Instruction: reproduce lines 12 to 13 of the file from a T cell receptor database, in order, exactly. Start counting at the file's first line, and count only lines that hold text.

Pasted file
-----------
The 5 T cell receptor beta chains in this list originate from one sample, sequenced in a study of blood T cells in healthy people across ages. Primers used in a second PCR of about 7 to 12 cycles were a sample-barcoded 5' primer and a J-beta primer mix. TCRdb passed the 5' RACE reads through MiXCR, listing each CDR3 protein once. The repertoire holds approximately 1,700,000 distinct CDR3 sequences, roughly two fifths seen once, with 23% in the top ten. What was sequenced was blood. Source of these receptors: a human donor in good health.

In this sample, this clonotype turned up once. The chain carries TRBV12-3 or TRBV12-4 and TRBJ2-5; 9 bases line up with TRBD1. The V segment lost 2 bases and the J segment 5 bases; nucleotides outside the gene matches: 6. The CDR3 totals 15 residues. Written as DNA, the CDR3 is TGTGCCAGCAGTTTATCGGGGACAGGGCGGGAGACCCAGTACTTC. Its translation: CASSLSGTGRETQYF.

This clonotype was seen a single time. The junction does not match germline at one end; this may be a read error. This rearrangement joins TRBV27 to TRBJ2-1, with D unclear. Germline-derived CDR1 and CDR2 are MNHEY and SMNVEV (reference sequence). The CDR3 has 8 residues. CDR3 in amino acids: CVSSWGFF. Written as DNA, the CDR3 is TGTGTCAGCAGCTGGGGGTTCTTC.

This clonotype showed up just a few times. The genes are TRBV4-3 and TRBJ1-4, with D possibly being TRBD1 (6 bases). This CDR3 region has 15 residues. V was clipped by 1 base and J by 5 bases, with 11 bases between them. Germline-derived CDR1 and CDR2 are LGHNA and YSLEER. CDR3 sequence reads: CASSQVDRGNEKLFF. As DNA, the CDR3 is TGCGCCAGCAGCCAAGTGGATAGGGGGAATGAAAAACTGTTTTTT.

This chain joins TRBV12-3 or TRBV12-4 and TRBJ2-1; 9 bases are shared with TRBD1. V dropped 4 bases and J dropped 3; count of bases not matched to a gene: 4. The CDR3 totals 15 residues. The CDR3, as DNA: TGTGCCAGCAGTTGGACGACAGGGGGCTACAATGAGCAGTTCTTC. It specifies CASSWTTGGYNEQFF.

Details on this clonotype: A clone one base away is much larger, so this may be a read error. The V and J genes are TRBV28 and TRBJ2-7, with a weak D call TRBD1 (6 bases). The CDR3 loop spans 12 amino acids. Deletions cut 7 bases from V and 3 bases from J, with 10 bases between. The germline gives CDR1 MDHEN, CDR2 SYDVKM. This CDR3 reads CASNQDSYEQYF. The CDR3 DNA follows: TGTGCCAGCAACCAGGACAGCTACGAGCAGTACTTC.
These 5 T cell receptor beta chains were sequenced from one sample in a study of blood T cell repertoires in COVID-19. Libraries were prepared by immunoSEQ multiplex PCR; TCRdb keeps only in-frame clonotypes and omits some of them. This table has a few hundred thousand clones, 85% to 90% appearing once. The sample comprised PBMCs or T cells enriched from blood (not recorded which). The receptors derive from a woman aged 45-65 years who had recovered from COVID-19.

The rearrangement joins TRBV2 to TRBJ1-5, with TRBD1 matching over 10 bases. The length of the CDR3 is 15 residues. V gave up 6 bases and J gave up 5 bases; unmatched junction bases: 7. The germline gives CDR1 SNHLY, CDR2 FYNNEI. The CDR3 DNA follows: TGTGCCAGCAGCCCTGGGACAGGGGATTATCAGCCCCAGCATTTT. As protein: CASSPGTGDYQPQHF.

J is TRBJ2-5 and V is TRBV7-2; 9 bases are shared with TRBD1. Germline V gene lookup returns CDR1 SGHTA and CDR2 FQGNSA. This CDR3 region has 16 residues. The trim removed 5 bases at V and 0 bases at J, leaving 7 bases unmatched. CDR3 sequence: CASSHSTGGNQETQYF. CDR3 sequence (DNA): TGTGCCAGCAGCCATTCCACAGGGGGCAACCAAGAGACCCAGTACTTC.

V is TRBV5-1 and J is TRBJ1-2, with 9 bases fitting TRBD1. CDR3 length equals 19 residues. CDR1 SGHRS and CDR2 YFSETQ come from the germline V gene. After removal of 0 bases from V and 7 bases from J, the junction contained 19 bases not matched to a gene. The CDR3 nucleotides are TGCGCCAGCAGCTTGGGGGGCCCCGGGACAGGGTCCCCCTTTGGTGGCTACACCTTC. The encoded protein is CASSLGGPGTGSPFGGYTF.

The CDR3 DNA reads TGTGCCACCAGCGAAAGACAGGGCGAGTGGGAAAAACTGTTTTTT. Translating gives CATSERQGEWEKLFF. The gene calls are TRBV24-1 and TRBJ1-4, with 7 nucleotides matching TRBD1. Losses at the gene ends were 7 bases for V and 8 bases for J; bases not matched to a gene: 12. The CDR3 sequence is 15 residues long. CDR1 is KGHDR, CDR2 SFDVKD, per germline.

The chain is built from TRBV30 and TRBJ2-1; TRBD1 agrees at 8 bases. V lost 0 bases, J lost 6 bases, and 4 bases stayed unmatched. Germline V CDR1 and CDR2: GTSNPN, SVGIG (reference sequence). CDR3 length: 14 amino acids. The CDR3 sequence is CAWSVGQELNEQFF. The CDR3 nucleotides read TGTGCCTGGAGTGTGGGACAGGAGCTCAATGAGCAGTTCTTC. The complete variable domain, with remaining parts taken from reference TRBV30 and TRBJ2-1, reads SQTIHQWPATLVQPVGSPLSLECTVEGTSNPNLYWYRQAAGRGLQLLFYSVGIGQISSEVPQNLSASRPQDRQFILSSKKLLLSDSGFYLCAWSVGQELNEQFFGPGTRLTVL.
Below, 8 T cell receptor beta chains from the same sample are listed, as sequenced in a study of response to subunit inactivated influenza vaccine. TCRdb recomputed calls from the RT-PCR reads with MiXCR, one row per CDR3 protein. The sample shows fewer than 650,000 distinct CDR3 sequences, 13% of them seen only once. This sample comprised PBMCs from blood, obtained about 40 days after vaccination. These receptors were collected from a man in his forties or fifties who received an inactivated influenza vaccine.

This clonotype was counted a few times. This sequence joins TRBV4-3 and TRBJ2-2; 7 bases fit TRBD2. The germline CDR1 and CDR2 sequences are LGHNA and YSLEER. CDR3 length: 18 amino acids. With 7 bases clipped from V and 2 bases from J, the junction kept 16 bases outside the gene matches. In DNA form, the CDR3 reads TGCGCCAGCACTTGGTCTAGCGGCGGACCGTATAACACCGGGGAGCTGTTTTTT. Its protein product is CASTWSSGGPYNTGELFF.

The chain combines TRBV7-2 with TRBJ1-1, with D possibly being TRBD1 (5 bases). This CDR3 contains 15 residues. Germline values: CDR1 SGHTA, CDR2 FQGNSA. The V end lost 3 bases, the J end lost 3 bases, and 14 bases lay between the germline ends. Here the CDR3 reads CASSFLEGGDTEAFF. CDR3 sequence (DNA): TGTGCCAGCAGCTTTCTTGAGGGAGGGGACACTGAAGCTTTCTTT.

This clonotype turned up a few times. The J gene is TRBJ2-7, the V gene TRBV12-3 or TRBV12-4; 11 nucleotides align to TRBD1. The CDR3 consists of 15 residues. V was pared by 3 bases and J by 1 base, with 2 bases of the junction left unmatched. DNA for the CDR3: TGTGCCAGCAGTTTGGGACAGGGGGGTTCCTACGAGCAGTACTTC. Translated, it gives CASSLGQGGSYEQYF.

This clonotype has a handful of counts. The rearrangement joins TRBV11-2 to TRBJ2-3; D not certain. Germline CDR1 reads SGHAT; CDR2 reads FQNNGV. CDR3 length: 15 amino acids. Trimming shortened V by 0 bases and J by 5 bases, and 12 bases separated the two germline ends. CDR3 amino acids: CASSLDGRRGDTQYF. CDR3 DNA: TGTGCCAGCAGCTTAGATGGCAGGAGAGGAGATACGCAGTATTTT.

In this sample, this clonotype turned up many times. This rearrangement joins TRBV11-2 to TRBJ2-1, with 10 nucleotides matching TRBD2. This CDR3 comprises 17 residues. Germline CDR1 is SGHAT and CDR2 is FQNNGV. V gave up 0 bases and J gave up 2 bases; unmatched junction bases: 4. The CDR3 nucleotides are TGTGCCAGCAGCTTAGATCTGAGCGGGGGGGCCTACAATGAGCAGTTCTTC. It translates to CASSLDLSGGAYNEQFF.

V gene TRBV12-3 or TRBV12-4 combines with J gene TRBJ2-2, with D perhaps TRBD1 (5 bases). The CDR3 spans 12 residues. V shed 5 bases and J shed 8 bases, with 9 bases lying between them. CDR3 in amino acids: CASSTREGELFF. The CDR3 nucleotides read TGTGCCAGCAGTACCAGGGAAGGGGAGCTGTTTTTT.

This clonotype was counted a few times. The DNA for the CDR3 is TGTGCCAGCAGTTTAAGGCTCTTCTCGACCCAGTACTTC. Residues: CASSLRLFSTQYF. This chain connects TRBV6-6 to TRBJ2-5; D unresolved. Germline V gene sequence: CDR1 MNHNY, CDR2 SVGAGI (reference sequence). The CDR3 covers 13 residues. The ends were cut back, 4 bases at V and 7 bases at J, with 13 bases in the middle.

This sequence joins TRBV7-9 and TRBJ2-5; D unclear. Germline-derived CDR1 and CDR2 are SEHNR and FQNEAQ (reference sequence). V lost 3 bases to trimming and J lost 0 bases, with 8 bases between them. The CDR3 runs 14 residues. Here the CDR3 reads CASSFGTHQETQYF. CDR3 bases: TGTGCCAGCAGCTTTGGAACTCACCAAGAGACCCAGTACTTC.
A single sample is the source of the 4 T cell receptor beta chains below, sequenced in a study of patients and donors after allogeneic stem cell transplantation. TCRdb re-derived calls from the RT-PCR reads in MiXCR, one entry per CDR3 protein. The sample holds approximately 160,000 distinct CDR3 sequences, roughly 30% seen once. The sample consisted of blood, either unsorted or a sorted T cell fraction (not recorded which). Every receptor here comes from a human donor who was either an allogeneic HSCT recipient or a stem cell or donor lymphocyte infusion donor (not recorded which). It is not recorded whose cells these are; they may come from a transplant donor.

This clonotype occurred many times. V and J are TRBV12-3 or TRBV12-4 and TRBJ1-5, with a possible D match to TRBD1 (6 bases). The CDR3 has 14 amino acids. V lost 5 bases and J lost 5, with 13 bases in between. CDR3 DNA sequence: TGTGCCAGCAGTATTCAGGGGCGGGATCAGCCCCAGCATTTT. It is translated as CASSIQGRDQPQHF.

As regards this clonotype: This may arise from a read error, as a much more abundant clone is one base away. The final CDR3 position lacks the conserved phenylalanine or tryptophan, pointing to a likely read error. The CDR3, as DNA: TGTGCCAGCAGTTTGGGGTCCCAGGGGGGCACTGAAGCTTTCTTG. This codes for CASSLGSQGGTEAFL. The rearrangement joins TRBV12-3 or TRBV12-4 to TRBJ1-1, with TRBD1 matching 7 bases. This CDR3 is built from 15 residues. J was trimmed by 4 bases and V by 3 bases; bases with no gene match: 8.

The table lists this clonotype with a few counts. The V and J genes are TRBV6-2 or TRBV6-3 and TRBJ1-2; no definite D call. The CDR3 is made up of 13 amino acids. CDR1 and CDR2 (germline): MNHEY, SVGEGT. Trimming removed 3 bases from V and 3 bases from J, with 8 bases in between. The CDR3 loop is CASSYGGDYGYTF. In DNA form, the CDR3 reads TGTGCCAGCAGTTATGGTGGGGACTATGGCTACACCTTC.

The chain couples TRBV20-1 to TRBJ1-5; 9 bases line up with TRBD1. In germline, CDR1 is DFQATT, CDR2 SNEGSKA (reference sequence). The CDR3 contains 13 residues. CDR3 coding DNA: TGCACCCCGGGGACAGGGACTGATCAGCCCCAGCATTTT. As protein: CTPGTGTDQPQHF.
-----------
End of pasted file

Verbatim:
The chain is built from TRBV30 and TRBJ2-1; TRBD1 agrees at 8 bases. V lost 0 bases, J lost 6 bases, and 4 bases stayed unmatched. Germline V CDR1 and CDR2: GTSNPN, SVGIG (reference sequence). CDR3 length: 14 amino acids. The CDR3 sequence is CAWSVGQELNEQFF. The CDR3 nucleotides read TGTGCCTGGAGTGTGGGACAGGAGCTCAATGAGCAGTTCTTC. The complete variable domain, with remaining parts taken from reference TRBV30 and TRBJ2-1, reads SQTIHQWPATLVQPVGSPLSLECTVEGTSNPNLYWYRQAAGRGLQLLFYSVGIGQISSEVPQNLSASRPQDRQFILSSKKLLLSDSGFYLCAWSVGQELNEQFFGPGTRLTVL.
Below, 8 T cell receptor beta chains from the same sample are listed, as sequenced in a study of response to subunit inactivated influenza vaccine. TCRdb recomputed calls from the RT-PCR reads with MiXCR, one row per CDR3 protein. The sample shows fewer than 650,000 distinct CDR3 sequences, 13% of them seen only once. This sample comprised PBMCs from blood, obtained about 40 days after vaccination. These receptors were collected from a man in his forties or fifties who received an inactivated influenza vaccine.